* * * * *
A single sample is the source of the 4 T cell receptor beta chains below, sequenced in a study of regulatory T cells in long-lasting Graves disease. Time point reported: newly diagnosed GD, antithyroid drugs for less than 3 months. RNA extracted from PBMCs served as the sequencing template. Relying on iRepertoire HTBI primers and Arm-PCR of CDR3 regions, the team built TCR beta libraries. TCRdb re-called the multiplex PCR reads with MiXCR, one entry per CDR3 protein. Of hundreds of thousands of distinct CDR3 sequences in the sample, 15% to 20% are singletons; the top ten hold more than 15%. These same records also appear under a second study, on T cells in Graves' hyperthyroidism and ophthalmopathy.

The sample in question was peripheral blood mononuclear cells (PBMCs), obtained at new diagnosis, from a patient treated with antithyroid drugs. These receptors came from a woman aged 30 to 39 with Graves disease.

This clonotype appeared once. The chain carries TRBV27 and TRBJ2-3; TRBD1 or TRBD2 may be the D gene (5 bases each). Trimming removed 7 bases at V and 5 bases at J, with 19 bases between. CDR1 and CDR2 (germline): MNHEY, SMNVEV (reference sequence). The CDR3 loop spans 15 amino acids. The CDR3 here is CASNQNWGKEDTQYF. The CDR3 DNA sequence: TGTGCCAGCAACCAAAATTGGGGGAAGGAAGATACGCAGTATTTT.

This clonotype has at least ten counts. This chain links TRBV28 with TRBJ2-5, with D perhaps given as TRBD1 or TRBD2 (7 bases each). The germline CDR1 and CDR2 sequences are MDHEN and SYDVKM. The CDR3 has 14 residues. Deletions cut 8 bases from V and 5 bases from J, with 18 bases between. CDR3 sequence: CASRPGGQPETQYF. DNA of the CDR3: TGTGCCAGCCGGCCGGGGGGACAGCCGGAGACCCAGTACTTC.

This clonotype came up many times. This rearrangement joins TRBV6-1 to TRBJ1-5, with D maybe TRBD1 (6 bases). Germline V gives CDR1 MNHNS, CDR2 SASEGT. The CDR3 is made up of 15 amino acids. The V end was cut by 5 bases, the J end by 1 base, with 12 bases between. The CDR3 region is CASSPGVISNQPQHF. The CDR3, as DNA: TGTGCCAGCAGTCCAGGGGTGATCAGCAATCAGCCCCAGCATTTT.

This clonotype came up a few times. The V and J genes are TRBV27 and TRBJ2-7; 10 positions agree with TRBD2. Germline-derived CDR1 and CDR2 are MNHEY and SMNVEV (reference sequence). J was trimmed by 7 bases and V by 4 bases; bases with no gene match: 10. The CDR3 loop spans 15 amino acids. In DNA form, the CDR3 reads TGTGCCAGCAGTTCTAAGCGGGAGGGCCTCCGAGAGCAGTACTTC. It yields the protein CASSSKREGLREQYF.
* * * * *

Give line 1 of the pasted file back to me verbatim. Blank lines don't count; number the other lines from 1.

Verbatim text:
A single sample is the source of the 4 T cell receptor beta chains below, sequenced in a study of regulatory T cells in long-lasting Graves disease. Time point reported: newly diagnosed GD, antithyroid drugs for less than 3 months. RNA extracted from PBMCs served as the sequencing template. Relying on iRepertoire HTBI primers and Arm-PCR of CDR3 regions, the team built TCR beta libraries. TCRdb re-called the multiplex PCR reads with MiXCR, one entry per CDR3 protein. Of hundreds of thousands of distinct CDR3 sequences in the sample, 15% to 20% are singletons; the top ten hold more than 15%. These same records also appear under a second study, on T cells in Graves' hyperthyroidism and ophthalmopathy.